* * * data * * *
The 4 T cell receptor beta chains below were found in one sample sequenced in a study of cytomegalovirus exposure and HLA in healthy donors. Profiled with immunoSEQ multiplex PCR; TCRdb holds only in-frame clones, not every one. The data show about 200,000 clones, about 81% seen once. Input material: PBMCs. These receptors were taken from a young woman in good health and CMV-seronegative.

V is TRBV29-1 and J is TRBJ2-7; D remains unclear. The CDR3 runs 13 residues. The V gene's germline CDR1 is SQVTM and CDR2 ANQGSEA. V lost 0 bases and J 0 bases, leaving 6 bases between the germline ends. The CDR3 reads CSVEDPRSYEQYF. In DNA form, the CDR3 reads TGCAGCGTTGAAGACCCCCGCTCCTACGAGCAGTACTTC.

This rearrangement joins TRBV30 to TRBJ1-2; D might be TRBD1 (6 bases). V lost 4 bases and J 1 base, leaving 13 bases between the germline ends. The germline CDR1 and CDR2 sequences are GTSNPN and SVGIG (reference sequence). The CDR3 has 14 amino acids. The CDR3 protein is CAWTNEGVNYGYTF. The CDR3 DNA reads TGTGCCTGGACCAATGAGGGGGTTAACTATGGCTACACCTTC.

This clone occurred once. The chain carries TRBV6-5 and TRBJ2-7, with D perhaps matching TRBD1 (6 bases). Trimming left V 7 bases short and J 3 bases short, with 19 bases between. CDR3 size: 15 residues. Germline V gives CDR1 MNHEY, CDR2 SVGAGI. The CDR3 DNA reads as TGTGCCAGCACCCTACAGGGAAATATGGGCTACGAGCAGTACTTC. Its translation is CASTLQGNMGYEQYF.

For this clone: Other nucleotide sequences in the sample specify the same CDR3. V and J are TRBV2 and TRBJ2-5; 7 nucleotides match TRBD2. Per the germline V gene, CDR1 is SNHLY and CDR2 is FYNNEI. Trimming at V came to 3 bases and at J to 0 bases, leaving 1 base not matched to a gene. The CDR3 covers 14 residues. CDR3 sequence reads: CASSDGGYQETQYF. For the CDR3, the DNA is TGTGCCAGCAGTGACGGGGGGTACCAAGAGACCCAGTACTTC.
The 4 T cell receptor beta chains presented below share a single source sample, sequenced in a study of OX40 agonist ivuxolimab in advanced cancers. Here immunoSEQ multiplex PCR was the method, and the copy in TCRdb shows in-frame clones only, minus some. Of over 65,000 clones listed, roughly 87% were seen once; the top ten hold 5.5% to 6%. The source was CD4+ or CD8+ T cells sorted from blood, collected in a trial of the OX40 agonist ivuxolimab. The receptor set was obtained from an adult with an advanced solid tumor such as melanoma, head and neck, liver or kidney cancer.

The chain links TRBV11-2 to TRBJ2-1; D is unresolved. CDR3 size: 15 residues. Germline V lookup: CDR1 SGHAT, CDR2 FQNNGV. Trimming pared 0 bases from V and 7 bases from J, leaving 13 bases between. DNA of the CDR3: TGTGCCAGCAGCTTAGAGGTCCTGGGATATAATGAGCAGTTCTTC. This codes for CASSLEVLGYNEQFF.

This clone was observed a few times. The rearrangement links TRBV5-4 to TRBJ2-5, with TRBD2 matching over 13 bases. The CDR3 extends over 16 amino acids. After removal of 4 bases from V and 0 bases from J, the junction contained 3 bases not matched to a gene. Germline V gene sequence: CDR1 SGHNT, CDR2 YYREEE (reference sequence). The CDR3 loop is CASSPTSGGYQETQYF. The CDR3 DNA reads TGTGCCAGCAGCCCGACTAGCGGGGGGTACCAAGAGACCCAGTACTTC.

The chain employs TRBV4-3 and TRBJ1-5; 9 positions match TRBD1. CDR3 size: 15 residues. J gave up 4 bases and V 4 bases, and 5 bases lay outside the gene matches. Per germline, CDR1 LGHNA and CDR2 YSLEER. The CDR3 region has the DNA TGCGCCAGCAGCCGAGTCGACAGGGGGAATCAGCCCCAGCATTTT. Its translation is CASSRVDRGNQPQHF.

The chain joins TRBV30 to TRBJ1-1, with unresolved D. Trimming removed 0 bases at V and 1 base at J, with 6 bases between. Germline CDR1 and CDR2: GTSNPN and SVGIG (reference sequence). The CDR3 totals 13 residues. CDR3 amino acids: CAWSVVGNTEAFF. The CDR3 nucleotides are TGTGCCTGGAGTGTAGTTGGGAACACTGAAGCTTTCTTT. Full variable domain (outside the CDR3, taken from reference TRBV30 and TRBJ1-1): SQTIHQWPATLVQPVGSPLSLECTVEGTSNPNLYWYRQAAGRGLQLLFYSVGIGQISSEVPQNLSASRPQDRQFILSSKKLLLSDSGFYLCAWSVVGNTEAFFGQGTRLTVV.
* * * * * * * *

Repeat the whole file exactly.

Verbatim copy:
The 4 T cell receptor beta chains below were found in one sample sequenced in a study of cytomegalovirus exposure and HLA in healthy donors. Profiled with immunoSEQ multiplex PCR; TCRdb holds only in-frame clones, not every one. The data show about 200,000 clones, about 81% seen once. Input material: PBMCs. These receptors were taken from a young woman in good health and CMV-seronegative.

V is TRBV29-1 and J is TRBJ2-7; D remains unclear. The CDR3 runs 13 residues. The V gene's germline CDR1 is SQVTM and CDR2 ANQGSEA. V lost 0 bases and J 0 bases, leaving 6 bases between the germline ends. The CDR3 reads CSVEDPRSYEQYF. In DNA form, the CDR3 reads TGCAGCGTTGAAGACCCCCGCTCCTACGAGCAGTACTTC.

This rearrangement joins TRBV30 to TRBJ1-2; D might be TRBD1 (6 bases). V lost 4 bases and J 1 base, leaving 13 bases between the germline ends. The germline CDR1 and CDR2 sequences are GTSNPN and SVGIG (reference sequence). The CDR3 has 14 amino acids. The CDR3 protein is CAWTNEGVNYGYTF. The CDR3 DNA reads TGTGCCTGGACCAATGAGGGGGTTAACTATGGCTACACCTTC.

This clone occurred once. The chain carries TRBV6-5 and TRBJ2-7, with D perhaps matching TRBD1 (6 bases). Trimming left V 7 bases short and J 3 bases short, with 19 bases between. CDR3 size: 15 residues. Germline V gives CDR1 MNHEY, CDR2 SVGAGI. The CDR3 DNA reads as TGTGCCAGCACCCTACAGGGAAATATGGGCTACGAGCAGTACTTC. Its translation is CASTLQGNMGYEQYF.

For this clone: Other nucleotide sequences in the sample specify the same CDR3. V and J are TRBV2 and TRBJ2-5; 7 nucleotides match TRBD2. Per the germline V gene, CDR1 is SNHLY and CDR2 is FYNNEI. Trimming at V came to 3 bases and at J to 0 bases, leaving 1 base not matched to a gene. The CDR3 covers 14 residues. CDR3 sequence reads: CASSDGGYQETQYF. For the CDR3, the DNA is TGTGCCAGCAGTGACGGGGGGTACCAAGAGACCCAGTACTTC.
The 4 T cell receptor beta chains presented below share a single source sample, sequenced in a study of OX40 agonist ivuxolimab in advanced cancers. Here immunoSEQ multiplex PCR was the method, and the copy in TCRdb shows in-frame clones only, minus some. Of over 65,000 clones listed, roughly 87% were seen once; the top ten hold 5.5% to 6%. The source was CD4+ or CD8+ T cells sorted from blood, collected in a trial of the OX40 agonist ivuxolimab. The receptor set was obtained from an adult with an advanced solid tumor such as melanoma, head and neck, liver or kidney cancer.

The chain links TRBV11-2 to TRBJ2-1; D is unresolved. CDR3 size: 15 residues. Germline V lookup: CDR1 SGHAT, CDR2 FQNNGV. Trimming pared 0 bases from V and 7 bases from J, leaving 13 bases between. DNA of the CDR3: TGTGCCAGCAGCTTAGAGGTCCTGGGATATAATGAGCAGTTCTTC. This codes for CASSLEVLGYNEQFF.

This clone was observed a few times. The rearrangement links TRBV5-4 to TRBJ2-5, with TRBD2 matching over 13 bases. The CDR3 extends over 16 amino acids. After removal of 4 bases from V and 0 bases from J, the junction contained 3 bases not matched to a gene. Germline V gene sequence: CDR1 SGHNT, CDR2 YYREEE (reference sequence). The CDR3 loop is CASSPTSGGYQETQYF. The CDR3 DNA reads TGTGCCAGCAGCCCGACTAGCGGGGGGTACCAAGAGACCCAGTACTTC.

The chain employs TRBV4-3 and TRBJ1-5; 9 positions match TRBD1. CDR3 size: 15 residues. J gave up 4 bases and V 4 bases, and 5 bases lay outside the gene matches. Per germline, CDR1 LGHNA and CDR2 YSLEER. The CDR3 region has the DNA TGCGCCAGCAGCCGAGTCGACAGGGGGAATCAGCCCCAGCATTTT. Its translation is CASSRVDRGNQPQHF.

The chain joins TRBV30 to TRBJ1-1, with unresolved D. Trimming removed 0 bases at V and 1 base at J, with 6 bases between. Germline CDR1 and CDR2: GTSNPN and SVGIG (reference sequence). The CDR3 totals 13 residues. CDR3 amino acids: CAWSVVGNTEAFF. The CDR3 nucleotides are TGTGCCTGGAGTGTAGTTGGGAACACTGAAGCTTTCTTT. Full variable domain (outside the CDR3, taken from reference TRBV30 and TRBJ1-1): SQTIHQWPATLVQPVGSPLSLECTVEGTSNPNLYWYRQAAGRGLQLLFYSVGIGQISSEVPQNLSASRPQDRQFILSSKKLLLSDSGFYLCAWSVVGNTEAFFGQGTRLTVV.